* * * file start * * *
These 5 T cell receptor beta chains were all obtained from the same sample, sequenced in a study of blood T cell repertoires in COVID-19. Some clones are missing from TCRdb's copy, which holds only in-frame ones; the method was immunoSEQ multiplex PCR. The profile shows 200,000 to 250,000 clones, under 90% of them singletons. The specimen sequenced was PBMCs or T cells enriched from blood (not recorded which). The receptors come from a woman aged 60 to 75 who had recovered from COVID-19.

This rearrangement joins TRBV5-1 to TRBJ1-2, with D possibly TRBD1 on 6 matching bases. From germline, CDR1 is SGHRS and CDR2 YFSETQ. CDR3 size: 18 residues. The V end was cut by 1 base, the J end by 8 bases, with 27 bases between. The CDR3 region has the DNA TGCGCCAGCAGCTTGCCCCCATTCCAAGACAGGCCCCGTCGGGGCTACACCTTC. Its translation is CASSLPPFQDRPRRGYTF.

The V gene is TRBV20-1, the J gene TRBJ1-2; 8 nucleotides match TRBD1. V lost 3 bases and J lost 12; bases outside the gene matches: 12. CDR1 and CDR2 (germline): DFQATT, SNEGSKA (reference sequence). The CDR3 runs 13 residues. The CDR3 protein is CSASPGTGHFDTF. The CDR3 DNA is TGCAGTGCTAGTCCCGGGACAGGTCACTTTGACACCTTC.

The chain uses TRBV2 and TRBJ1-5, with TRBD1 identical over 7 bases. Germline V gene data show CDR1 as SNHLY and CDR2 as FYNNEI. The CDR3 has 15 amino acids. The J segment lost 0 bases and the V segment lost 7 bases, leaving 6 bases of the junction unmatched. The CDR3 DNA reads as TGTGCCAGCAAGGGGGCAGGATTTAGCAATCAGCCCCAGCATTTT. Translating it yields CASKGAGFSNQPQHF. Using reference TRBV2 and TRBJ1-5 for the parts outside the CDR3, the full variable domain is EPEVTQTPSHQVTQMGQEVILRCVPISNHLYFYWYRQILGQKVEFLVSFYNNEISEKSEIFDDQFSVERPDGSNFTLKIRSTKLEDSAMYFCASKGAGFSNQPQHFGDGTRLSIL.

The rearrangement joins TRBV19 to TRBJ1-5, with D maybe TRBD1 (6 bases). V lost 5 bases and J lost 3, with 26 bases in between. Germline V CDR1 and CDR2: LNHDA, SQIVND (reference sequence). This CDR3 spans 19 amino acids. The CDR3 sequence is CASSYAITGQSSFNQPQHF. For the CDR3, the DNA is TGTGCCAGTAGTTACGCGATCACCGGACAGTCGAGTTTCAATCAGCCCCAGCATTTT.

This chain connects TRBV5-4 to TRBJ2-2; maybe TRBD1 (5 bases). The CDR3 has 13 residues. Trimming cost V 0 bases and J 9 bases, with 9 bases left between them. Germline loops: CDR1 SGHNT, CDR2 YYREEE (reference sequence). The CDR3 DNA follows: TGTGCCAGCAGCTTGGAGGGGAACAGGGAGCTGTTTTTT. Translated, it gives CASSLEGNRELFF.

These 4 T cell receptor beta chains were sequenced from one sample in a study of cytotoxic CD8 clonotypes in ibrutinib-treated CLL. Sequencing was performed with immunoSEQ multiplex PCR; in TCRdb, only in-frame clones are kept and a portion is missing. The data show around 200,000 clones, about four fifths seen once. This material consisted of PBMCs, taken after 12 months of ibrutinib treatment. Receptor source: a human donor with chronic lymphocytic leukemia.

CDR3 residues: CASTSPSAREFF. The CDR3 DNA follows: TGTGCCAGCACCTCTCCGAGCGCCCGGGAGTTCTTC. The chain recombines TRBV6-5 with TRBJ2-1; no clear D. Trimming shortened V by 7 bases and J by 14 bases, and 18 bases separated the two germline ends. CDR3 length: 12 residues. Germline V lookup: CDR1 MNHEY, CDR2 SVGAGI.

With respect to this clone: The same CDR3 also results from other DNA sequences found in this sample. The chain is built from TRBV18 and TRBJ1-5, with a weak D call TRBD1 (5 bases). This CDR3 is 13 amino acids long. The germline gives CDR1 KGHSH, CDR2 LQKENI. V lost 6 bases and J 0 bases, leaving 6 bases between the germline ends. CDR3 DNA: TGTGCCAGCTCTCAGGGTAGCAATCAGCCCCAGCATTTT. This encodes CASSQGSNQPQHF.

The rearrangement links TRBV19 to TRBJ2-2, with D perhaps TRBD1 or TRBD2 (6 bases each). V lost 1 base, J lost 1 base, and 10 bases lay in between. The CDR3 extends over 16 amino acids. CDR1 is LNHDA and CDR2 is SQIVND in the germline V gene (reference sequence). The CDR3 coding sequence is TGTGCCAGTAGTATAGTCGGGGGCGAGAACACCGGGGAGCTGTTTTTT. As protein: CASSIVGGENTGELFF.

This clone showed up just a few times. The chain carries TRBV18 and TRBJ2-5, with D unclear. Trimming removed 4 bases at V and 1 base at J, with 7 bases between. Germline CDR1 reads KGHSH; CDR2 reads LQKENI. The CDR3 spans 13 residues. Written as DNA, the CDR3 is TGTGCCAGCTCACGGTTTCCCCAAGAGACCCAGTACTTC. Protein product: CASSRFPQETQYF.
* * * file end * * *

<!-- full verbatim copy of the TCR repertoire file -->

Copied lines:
These 5 T cell receptor beta chains were all obtained from the same sample, sequenced in a study of blood T cell repertoires in COVID-19. Some clones are missing from TCRdb's copy, which holds only in-frame ones; the method was immunoSEQ multiplex PCR. The profile shows 200,000 to 250,000 clones, under 90% of them singletons. The specimen sequenced was PBMCs or T cells enriched from blood (not recorded which). The receptors come from a woman aged 60 to 75 who had recovered from COVID-19.

This rearrangement joins TRBV5-1 to TRBJ1-2, with D possibly TRBD1 on 6 matching bases. From germline, CDR1 is SGHRS and CDR2 YFSETQ. CDR3 size: 18 residues. The V end was cut by 1 base, the J end by 8 bases, with 27 bases between. The CDR3 region has the DNA TGCGCCAGCAGCTTGCCCCCATTCCAAGACAGGCCCCGTCGGGGCTACACCTTC. Its translation is CASSLPPFQDRPRRGYTF.

The V gene is TRBV20-1, the J gene TRBJ1-2; 8 nucleotides match TRBD1. V lost 3 bases and J lost 12; bases outside the gene matches: 12. CDR1 and CDR2 (germline): DFQATT, SNEGSKA (reference sequence). The CDR3 runs 13 residues. The CDR3 protein is CSASPGTGHFDTF. The CDR3 DNA is TGCAGTGCTAGTCCCGGGACAGGTCACTTTGACACCTTC.

The chain uses TRBV2 and TRBJ1-5, with TRBD1 identical over 7 bases. Germline V gene data show CDR1 as SNHLY and CDR2 as FYNNEI. The CDR3 has 15 amino acids. The J segment lost 0 bases and the V segment lost 7 bases, leaving 6 bases of the junction unmatched. The CDR3 DNA reads as TGTGCCAGCAAGGGGGCAGGATTTAGCAATCAGCCCCAGCATTTT. Translating it yields CASKGAGFSNQPQHF. Using reference TRBV2 and TRBJ1-5 for the parts outside the CDR3, the full variable domain is EPEVTQTPSHQVTQMGQEVILRCVPISNHLYFYWYRQILGQKVEFLVSFYNNEISEKSEIFDDQFSVERPDGSNFTLKIRSTKLEDSAMYFCASKGAGFSNQPQHFGDGTRLSIL.

The rearrangement joins TRBV19 to TRBJ1-5, with D maybe TRBD1 (6 bases). V lost 5 bases and J lost 3, with 26 bases in between. Germline V CDR1 and CDR2: LNHDA, SQIVND (reference sequence). This CDR3 spans 19 amino acids. The CDR3 sequence is CASSYAITGQSSFNQPQHF. For the CDR3, the DNA is TGTGCCAGTAGTTACGCGATCACCGGACAGTCGAGTTTCAATCAGCCCCAGCATTTT.

This chain connects TRBV5-4 to TRBJ2-2; maybe TRBD1 (5 bases). The CDR3 has 13 residues. Trimming cost V 0 bases and J 9 bases, with 9 bases left between them. Germline loops: CDR1 SGHNT, CDR2 YYREEE (reference sequence). The CDR3 DNA follows: TGTGCCAGCAGCTTGGAGGGGAACAGGGAGCTGTTTTTT. Translated, it gives CASSLEGNRELFF.

These 4 T cell receptor beta chains were sequenced from one sample in a study of cytotoxic CD8 clonotypes in ibrutinib-treated CLL. Sequencing was performed with immunoSEQ multiplex PCR; in TCRdb, only in-frame clones are kept and a portion is missing. The data show around 200,000 clones, about four fifths seen once. This material consisted of PBMCs, taken after 12 months of ibrutinib treatment. Receptor source: a human donor with chronic lymphocytic leukemia.

CDR3 residues: CASTSPSAREFF. The CDR3 DNA follows: TGTGCCAGCACCTCTCCGAGCGCCCGGGAGTTCTTC. The chain recombines TRBV6-5 with TRBJ2-1; no clear D. Trimming shortened V by 7 bases and J by 14 bases, and 18 bases separated the two germline ends. CDR3 length: 12 residues. Germline V lookup: CDR1 MNHEY, CDR2 SVGAGI.

With respect to this clone: The same CDR3 also results from other DNA sequences found in this sample. The chain is built from TRBV18 and TRBJ1-5, with a weak D call TRBD1 (5 bases). This CDR3 is 13 amino acids long. The germline gives CDR1 KGHSH, CDR2 LQKENI. V lost 6 bases and J 0 bases, leaving 6 bases between the germline ends. CDR3 DNA: TGTGCCAGCTCTCAGGGTAGCAATCAGCCCCAGCATTTT. This encodes CASSQGSNQPQHF.

The rearrangement links TRBV19 to TRBJ2-2, with D perhaps TRBD1 or TRBD2 (6 bases each). V lost 1 base, J lost 1 base, and 10 bases lay in between. The CDR3 extends over 16 amino acids. CDR1 is LNHDA and CDR2 is SQIVND in the germline V gene (reference sequence). The CDR3 coding sequence is TGTGCCAGTAGTATAGTCGGGGGCGAGAACACCGGGGAGCTGTTTTTT. As protein: CASSIVGGENTGELFF.

This clone showed up just a few times. The chain carries TRBV18 and TRBJ2-5, with D unclear. Trimming removed 4 bases at V and 1 base at J, with 7 bases between. Germline CDR1 reads KGHSH; CDR2 reads LQKENI. The CDR3 spans 13 residues. Written as DNA, the CDR3 is TGTGCCAGCTCACGGTTTCCCCAAGAGACCCAGTACTTC. Protein product: CASSRFPQETQYF.